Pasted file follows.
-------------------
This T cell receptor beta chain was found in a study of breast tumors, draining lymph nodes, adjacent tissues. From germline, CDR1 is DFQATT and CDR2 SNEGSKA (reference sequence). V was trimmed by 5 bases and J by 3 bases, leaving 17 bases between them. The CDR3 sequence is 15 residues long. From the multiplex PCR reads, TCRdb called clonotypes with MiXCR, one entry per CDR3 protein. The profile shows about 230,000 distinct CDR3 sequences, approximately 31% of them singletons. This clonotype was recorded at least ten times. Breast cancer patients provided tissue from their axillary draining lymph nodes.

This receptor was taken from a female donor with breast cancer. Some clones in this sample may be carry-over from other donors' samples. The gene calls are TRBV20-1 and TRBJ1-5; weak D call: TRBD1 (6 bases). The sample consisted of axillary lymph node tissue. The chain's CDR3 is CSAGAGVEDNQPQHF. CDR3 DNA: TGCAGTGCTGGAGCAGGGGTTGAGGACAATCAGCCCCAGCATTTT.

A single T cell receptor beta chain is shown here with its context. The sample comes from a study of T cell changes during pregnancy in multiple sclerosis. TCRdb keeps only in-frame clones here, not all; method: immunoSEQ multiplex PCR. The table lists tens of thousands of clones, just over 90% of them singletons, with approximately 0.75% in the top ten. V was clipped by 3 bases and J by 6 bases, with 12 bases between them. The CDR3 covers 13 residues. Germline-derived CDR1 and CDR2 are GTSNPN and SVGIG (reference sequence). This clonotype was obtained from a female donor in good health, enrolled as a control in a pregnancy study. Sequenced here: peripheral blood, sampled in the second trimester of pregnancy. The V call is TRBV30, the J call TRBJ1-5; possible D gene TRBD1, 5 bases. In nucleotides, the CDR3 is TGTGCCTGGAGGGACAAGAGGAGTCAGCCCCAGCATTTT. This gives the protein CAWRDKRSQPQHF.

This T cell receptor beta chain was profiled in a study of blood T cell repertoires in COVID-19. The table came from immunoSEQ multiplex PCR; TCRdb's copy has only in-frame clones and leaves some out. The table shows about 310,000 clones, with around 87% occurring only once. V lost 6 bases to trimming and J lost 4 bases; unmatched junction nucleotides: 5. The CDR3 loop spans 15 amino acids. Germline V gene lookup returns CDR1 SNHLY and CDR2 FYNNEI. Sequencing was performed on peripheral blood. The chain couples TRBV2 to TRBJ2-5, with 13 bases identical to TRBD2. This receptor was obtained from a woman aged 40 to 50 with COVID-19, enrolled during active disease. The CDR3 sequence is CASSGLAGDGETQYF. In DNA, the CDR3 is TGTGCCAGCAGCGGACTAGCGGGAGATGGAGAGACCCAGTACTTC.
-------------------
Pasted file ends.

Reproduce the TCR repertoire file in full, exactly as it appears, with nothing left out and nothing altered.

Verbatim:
This T cell receptor beta chain was found in a study of breast tumors, draining lymph nodes, adjacent tissues. From germline, CDR1 is DFQATT and CDR2 SNEGSKA (reference sequence). V was trimmed by 5 bases and J by 3 bases, leaving 17 bases between them. The CDR3 sequence is 15 residues long. From the multiplex PCR reads, TCRdb called clonotypes with MiXCR, one entry per CDR3 protein. The profile shows about 230,000 distinct CDR3 sequences, approximately 31% of them singletons. This clonotype was recorded at least ten times. Breast cancer patients provided tissue from their axillary draining lymph nodes.

This receptor was taken from a female donor with breast cancer. Some clones in this sample may be carry-over from other donors' samples. The gene calls are TRBV20-1 and TRBJ1-5; weak D call: TRBD1 (6 bases). The sample consisted of axillary lymph node tissue. The chain's CDR3 is CSAGAGVEDNQPQHF. CDR3 DNA: TGCAGTGCTGGAGCAGGGGTTGAGGACAATCAGCCCCAGCATTTT.

A single T cell receptor beta chain is shown here with its context. The sample comes from a study of T cell changes during pregnancy in multiple sclerosis. TCRdb keeps only in-frame clones here, not all; method: immunoSEQ multiplex PCR. The table lists tens of thousands of clones, just over 90% of them singletons, with approximately 0.75% in the top ten. V was clipped by 3 bases and J by 6 bases, with 12 bases between them. The CDR3 covers 13 residues. Germline-derived CDR1 and CDR2 are GTSNPN and SVGIG (reference sequence). This clonotype was obtained from a female donor in good health, enrolled as a control in a pregnancy study. Sequenced here: peripheral blood, sampled in the second trimester of pregnancy. The V call is TRBV30, the J call TRBJ1-5; possible D gene TRBD1, 5 bases. In nucleotides, the CDR3 is TGTGCCTGGAGGGACAAGAGGAGTCAGCCCCAGCATTTT. This gives the protein CAWRDKRSQPQHF.

This T cell receptor beta chain was profiled in a study of blood T cell repertoires in COVID-19. The table came from immunoSEQ multiplex PCR; TCRdb's copy has only in-frame clones and leaves some out. The table shows about 310,000 clones, with around 87% occurring only once. V lost 6 bases to trimming and J lost 4 bases; unmatched junction nucleotides: 5. The CDR3 loop spans 15 amino acids. Germline V gene lookup returns CDR1 SNHLY and CDR2 FYNNEI. Sequencing was performed on peripheral blood. The chain couples TRBV2 to TRBJ2-5, with 13 bases identical to TRBD2. This receptor was obtained from a woman aged 40 to 50 with COVID-19, enrolled during active disease. The CDR3 sequence is CASSGLAGDGETQYF. In DNA, the CDR3 is TGTGCCAGCAGCGGACTAGCGGGAGATGGAGAGACCCAGTACTTC.